In Texas, on Wednesday, a law prohibiting abortion after the detection of a fetal heartbeat came into effect around the sixth week of pregnancy. This is the first far-reaching restriction on abortion in the United States. The act may herald a breakthrough in the existing abortion law throughout the country. Women’s rights groups and many medical professionals harshly criticize the Texas regulations.
The so-called “Heartbeat Act” was signed in May by Texas Governor Greg Abbot and entered into force in early September.
It is one of several similar government-enacted, but all others have been blocked by the courts before they took effect. This time, despite a request for an interim measure, the US Supreme Court has yet to take any decision, in effect allowing the Texas law to enter into force.
Texas tightens abortion laws
According to the new regulations, in this state, an abortion will not be allowed if a heartbeat is detected in the fetus. This usually happens as early as the 6th week of pregnancy, when many women are not yet aware that they are pregnant. Exceptions to the prohibition are those that threaten the mother’s life or where an abortion could prevent “a serious risk of significant and irreversible impairment of an important bodily function” of a woman.
READ MORE ABOUT THE ACT: Prohibition of abortion from the moment “when the baby’s heart beats”. Texas tightens the rules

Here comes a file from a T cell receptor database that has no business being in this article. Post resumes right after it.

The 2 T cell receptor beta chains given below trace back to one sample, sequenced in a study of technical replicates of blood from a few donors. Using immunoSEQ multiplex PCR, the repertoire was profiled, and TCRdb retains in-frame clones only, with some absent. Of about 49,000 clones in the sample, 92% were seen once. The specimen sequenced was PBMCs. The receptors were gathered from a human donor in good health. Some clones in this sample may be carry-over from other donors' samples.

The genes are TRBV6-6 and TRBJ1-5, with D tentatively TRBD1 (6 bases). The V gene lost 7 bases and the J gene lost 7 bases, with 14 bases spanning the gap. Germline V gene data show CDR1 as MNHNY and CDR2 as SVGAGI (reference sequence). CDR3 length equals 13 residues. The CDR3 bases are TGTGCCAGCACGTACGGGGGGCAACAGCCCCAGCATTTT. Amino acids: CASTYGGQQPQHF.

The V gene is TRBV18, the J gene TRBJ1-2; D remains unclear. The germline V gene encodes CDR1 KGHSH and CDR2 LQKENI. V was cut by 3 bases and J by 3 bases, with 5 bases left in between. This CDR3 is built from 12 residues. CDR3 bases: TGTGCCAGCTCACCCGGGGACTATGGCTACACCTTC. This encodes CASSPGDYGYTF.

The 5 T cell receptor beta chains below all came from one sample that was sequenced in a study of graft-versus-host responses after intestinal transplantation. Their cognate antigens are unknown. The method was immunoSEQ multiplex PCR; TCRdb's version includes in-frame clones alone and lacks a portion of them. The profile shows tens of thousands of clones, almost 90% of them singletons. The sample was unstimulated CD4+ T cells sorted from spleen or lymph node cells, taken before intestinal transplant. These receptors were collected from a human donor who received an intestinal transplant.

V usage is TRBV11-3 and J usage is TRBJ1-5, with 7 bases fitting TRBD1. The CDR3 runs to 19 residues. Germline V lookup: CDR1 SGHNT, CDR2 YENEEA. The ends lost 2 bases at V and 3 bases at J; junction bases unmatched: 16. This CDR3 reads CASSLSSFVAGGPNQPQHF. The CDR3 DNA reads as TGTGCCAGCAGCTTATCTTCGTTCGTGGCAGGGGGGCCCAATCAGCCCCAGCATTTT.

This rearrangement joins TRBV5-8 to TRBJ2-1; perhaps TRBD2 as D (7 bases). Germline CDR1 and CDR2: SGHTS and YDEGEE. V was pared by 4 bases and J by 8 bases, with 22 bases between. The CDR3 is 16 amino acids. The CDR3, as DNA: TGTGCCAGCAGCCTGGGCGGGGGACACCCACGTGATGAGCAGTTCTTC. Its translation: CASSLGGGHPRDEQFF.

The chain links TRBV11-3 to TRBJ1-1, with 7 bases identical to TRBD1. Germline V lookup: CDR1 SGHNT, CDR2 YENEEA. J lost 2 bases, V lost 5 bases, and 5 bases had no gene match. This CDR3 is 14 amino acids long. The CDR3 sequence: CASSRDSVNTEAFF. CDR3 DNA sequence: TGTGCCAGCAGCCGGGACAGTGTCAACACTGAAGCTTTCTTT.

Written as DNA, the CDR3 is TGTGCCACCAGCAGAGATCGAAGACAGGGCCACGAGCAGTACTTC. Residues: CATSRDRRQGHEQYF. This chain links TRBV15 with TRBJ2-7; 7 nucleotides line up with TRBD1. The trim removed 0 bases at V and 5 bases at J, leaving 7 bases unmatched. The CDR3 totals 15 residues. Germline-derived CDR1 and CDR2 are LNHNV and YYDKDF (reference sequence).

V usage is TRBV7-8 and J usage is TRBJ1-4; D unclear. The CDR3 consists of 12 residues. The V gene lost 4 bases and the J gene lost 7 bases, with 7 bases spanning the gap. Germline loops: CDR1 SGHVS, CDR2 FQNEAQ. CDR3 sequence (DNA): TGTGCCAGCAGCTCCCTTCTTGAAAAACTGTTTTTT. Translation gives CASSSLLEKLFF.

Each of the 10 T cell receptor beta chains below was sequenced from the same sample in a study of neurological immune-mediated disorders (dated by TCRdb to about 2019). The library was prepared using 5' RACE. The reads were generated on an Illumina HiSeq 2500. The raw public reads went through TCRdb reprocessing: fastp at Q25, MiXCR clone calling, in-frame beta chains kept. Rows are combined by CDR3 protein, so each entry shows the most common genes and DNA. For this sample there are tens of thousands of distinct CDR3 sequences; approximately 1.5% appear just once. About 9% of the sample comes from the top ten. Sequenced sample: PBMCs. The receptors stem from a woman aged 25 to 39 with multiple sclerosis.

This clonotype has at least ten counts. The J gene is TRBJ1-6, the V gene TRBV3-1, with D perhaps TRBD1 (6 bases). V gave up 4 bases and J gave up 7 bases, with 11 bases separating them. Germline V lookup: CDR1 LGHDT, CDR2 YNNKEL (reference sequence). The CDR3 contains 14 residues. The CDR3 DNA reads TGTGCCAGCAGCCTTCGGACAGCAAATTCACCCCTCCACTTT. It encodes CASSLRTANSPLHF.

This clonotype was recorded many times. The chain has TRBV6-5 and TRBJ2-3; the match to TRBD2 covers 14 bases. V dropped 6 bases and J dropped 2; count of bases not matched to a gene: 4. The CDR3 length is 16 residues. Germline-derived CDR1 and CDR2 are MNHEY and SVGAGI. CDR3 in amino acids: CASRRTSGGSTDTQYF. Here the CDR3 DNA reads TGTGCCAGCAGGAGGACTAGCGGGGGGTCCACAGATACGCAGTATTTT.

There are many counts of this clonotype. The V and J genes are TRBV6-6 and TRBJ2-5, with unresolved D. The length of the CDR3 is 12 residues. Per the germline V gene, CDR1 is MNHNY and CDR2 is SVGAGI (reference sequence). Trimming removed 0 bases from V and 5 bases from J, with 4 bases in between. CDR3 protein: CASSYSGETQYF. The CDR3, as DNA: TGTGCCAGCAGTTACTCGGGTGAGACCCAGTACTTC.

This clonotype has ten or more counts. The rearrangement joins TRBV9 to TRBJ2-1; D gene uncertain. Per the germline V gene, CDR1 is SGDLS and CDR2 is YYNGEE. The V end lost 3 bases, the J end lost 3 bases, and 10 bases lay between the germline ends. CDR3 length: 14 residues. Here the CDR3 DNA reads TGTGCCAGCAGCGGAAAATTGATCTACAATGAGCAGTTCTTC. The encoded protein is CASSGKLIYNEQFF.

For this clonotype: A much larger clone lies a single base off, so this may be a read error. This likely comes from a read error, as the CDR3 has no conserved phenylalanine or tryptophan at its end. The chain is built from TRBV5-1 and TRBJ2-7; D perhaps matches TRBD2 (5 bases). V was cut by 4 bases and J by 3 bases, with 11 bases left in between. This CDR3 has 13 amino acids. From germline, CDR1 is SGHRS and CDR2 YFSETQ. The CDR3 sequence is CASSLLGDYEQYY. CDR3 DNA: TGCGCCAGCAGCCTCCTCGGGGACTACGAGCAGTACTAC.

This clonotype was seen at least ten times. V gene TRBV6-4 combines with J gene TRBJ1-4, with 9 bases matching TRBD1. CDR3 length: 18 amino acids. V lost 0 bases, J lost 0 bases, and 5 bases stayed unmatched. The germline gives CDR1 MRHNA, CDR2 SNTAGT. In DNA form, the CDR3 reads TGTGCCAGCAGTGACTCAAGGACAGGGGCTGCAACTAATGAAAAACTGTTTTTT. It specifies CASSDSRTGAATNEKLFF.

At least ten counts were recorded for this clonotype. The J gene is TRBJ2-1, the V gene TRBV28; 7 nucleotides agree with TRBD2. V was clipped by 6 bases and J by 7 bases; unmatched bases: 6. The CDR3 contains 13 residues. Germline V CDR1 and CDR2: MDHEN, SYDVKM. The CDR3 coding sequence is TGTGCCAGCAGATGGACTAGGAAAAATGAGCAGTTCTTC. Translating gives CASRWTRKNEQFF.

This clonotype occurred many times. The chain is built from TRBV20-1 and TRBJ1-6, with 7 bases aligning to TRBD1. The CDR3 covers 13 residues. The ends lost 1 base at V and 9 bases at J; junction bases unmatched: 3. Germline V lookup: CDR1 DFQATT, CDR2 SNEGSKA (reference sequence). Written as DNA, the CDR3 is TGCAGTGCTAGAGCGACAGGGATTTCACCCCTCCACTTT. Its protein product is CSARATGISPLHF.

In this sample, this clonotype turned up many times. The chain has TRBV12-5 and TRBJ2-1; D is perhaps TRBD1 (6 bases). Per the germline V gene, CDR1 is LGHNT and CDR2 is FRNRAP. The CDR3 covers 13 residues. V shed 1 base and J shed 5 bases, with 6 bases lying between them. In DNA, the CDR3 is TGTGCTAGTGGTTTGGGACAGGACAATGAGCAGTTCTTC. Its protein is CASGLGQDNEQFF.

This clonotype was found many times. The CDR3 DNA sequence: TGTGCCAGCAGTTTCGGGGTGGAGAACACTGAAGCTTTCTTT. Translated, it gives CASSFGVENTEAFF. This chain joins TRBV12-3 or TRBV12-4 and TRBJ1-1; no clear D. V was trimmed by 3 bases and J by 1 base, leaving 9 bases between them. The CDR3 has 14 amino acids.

The new law differs from others in that, in practice, the enforcement of the ban is entrusted not to state authorities, but to citizens, who now have the right to bring lawsuits against abortionists after detecting a fetal heartbeat. Citizens submitting a lawsuit may receive at least 10 thousand. dollars if they win the case. According to experts, such a unique law enforcement mechanism is designed to make it difficult for courts to block new regulations.
Many doctors and women’s rights organizations harshly criticize the new Texas law. “Millions of people have just been cut off from access to abortion,” said the American Civil Liberties Union (ACLU), a US non-profit organization dedicated to protecting civil rights guaranteed by the constitution.
According to the ACLU, up to 90 percent of abortions in Texas occur after six weeks of pregnancy. According to the organization, the new law is “blatantly unconstitutional”.
The BBC notes, however, that the Supreme Court may overrule the law at a later stage.
Departure from precedent
The fact that the law comes into force with the passivity of the Supreme Court may herald the end of the current shape of the abortion law throughout the United States. The Texas law contradicts the precedents set in 1973 and 1992 by the Supreme Court in the cases of Roe v Wade and Casey v Planned Parenthood. These judgments in practice prohibited the restriction of the right to abortion before the child was able to survive independently, i.e. before 20-22. week of pregnancy.
Whether or not the precedent will be dropped definitively may be decided by the Supreme Court next year when it deals with the Mississippi state law prohibiting abortion after 15 weeks of pregnancy. A judge dominated by conservatives is to decide whether all abortion prohibitions before the fetus is viable are illegal.
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